03-12-2014, 11:32 AM
I think that continuity depends a lot - if you're playing games set in the same consistent universe, then yes you do need continuity. That's one of the reasons the Elder Scrolls fanbases are a group of different faction(s) constantly warring with each other: The writing staff all have a bunch o different visions, and Elder Scrolls games have a bunch of different writers.

Remember when Cyrodiil was a steamy rainforest and when the Imperial City was surrounded with Rice paddies, while it was High Rock that was Ye Olde British Isles? Remember when Khajiit looked like this?

Some series just value continuity moreso than others, especially if they're set in the same world as another game, and are supposed to be a followup. Shadow Hearts got this right - Covenant was a direct followup to Shadow Hearts, and outright expects you to know what happened (Even though about 90% of the game is relatively standalone. Someone who's never played Shadow Hearts or Koudelka could play Covenant, but would be confused when they start talking about this "Alice" character and why they know Roger Bacon.) meanwhile From the New World still respected continuity, but they didn't outright REQUIRE you to know what happened in Covenant. But there's a moment where, if you played Covenant, you'd probably think "Wait... what?" Roger Bacon says he never witnessed an Emigre ritual, despite performing one in Covenant. [which is explainable by the "good ending" retconning things... in-universe though.]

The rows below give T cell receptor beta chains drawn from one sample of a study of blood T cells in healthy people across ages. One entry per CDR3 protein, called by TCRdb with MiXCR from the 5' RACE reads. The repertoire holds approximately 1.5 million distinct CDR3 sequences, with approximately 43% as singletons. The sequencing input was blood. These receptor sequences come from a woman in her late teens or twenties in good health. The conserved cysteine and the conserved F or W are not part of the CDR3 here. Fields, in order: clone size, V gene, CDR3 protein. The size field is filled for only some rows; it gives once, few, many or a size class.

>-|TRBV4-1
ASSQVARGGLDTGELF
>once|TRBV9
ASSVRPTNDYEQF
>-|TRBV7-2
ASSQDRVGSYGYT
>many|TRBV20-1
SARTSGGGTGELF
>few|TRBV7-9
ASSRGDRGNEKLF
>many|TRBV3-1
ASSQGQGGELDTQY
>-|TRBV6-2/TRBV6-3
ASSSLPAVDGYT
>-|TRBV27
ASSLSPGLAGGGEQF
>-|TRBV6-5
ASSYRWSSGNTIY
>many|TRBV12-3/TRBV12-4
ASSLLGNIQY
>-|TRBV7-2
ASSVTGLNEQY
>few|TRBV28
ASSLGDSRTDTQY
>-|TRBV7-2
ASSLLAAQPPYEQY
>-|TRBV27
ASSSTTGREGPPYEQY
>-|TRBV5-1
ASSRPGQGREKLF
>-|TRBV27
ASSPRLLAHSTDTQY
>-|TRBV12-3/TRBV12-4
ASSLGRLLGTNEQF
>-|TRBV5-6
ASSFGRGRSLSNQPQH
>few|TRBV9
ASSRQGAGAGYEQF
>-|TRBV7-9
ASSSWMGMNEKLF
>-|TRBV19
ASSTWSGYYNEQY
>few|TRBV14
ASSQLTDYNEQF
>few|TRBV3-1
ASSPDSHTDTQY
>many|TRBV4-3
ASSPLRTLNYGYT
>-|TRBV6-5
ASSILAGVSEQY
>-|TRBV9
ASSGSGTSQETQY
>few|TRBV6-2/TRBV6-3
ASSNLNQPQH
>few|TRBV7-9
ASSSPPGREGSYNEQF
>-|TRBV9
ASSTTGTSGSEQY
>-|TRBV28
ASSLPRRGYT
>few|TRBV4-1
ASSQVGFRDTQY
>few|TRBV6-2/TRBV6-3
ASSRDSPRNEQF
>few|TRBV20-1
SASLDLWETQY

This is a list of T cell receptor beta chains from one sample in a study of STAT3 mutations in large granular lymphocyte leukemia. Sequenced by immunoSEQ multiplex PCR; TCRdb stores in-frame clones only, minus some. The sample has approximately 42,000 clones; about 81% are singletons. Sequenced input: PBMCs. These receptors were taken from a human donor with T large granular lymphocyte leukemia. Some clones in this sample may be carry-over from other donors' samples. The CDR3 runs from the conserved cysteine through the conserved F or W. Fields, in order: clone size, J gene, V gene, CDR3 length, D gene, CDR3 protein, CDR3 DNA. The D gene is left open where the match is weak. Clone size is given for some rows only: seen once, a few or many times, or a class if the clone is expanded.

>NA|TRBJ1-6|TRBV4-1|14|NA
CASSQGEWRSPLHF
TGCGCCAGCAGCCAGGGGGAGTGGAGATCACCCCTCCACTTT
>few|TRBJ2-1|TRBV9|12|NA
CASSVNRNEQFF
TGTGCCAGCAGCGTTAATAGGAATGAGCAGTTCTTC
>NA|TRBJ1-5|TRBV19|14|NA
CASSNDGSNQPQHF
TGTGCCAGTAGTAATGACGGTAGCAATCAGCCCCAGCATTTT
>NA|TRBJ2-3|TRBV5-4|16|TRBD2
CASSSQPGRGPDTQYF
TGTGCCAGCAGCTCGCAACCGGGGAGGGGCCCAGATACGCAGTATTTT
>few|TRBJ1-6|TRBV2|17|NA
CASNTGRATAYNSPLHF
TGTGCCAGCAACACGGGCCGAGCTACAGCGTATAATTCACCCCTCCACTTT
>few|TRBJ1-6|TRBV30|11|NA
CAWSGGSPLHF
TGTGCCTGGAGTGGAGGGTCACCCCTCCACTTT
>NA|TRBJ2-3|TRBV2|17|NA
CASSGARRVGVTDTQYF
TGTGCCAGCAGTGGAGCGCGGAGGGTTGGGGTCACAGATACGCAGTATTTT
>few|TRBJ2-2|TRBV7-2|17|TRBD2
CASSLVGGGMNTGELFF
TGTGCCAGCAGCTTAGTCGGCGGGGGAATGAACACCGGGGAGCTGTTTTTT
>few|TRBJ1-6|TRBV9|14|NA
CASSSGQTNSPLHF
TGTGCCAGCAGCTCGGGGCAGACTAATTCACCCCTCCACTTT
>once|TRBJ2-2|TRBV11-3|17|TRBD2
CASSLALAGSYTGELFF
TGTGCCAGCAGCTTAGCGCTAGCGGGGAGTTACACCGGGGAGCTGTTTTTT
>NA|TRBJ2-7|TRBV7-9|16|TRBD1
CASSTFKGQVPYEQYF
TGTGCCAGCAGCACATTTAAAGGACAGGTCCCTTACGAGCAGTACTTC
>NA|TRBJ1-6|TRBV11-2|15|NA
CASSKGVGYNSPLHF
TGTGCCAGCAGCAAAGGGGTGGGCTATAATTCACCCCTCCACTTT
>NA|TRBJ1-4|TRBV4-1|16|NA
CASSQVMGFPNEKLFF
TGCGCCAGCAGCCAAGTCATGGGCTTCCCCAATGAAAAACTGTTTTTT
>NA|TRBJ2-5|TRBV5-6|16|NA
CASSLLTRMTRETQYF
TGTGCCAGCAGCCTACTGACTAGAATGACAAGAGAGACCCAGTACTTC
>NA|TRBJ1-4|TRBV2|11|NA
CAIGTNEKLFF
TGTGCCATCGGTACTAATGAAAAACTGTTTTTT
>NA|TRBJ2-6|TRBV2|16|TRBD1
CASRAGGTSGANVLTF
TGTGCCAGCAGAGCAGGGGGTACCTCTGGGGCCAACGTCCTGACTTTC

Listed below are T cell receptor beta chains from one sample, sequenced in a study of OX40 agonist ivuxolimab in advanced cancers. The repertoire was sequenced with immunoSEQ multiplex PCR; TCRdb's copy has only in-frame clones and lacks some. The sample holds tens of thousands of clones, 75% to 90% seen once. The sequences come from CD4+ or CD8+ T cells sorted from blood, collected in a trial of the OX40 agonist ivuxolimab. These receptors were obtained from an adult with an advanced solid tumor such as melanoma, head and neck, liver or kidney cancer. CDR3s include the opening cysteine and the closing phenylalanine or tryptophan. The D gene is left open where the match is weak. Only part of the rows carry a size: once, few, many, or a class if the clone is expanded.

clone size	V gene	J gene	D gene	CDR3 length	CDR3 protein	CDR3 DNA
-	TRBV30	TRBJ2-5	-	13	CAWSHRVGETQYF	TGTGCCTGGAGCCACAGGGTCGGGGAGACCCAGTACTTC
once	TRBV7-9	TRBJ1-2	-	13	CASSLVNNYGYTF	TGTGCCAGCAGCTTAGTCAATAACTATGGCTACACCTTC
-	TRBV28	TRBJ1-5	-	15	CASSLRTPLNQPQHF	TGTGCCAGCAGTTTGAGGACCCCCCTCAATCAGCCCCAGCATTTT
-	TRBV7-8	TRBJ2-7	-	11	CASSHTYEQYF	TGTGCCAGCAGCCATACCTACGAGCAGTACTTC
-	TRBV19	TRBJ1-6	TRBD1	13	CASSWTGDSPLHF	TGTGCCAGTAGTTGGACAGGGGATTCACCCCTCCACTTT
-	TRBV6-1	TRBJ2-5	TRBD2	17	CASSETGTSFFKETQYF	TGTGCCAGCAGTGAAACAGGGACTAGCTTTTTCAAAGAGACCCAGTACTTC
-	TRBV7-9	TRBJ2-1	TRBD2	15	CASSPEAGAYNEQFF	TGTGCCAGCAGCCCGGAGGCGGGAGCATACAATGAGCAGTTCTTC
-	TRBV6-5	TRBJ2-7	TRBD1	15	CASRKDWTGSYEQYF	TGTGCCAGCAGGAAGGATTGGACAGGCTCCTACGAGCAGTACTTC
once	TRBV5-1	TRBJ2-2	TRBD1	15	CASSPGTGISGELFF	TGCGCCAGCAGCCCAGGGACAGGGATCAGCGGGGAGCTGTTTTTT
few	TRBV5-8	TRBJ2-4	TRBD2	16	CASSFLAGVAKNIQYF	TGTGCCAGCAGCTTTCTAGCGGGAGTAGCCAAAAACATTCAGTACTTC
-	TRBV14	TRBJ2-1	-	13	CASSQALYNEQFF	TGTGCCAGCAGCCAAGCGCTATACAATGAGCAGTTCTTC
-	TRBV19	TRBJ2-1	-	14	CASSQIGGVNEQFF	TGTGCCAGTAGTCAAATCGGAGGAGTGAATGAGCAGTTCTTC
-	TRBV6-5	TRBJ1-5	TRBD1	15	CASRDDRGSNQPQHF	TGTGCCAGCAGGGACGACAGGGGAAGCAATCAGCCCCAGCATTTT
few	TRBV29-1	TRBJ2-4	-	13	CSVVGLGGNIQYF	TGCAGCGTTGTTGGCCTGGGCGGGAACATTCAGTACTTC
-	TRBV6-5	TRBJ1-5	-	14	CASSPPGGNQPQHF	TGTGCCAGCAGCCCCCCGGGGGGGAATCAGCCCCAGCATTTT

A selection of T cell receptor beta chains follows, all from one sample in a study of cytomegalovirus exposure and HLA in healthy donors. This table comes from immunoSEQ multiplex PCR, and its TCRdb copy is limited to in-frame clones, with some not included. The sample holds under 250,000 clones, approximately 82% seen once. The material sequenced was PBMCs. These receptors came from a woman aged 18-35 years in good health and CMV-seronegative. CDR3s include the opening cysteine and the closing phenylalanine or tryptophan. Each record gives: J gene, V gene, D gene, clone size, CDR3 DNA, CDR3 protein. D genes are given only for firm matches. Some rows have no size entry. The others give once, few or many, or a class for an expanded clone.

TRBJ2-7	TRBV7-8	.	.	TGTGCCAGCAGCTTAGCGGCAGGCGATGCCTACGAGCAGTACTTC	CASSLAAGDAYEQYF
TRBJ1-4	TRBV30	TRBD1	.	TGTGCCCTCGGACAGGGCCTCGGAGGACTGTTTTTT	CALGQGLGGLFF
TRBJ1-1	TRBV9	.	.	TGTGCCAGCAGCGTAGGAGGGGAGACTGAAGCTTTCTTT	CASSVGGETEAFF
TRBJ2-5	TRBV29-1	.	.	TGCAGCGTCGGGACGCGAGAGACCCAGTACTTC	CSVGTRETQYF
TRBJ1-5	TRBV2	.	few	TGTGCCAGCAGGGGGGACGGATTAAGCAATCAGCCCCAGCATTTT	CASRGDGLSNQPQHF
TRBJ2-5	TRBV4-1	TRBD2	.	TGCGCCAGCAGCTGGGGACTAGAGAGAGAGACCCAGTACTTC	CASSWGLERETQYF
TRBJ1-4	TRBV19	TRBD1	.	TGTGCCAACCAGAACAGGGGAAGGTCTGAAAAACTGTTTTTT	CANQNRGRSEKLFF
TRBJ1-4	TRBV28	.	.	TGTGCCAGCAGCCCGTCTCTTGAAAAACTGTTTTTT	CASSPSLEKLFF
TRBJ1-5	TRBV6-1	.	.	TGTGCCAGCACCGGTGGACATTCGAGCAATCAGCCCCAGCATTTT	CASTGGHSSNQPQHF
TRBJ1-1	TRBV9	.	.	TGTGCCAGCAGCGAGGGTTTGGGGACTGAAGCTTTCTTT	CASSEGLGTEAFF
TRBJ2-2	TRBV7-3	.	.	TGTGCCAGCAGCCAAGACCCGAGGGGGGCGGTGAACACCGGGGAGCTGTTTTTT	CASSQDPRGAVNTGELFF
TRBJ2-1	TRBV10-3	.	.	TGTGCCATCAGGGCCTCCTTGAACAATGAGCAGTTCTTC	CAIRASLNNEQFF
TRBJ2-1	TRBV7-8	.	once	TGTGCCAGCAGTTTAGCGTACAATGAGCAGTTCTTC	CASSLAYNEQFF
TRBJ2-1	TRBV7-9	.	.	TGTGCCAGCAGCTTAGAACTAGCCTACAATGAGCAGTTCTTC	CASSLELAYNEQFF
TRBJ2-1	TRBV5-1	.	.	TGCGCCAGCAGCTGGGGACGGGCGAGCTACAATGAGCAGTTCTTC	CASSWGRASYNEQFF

And there are times where continuity can be bothersome like when they reference stuff in novels or anime series.

03-12-2014, 05:00 PM
I think it works better with someone titles, and less with others.

Metal Gear and the Legacy of Kain series would be nothing without their continuity, for instance.
But I don't think... say... Blaster Master or Gradius need a shit ton of backstory to just pick up and play them as they are. In fact, it might even be distracting.

I love little continuity nods, though.
Nothing that force-feeds you. Just a little shout out.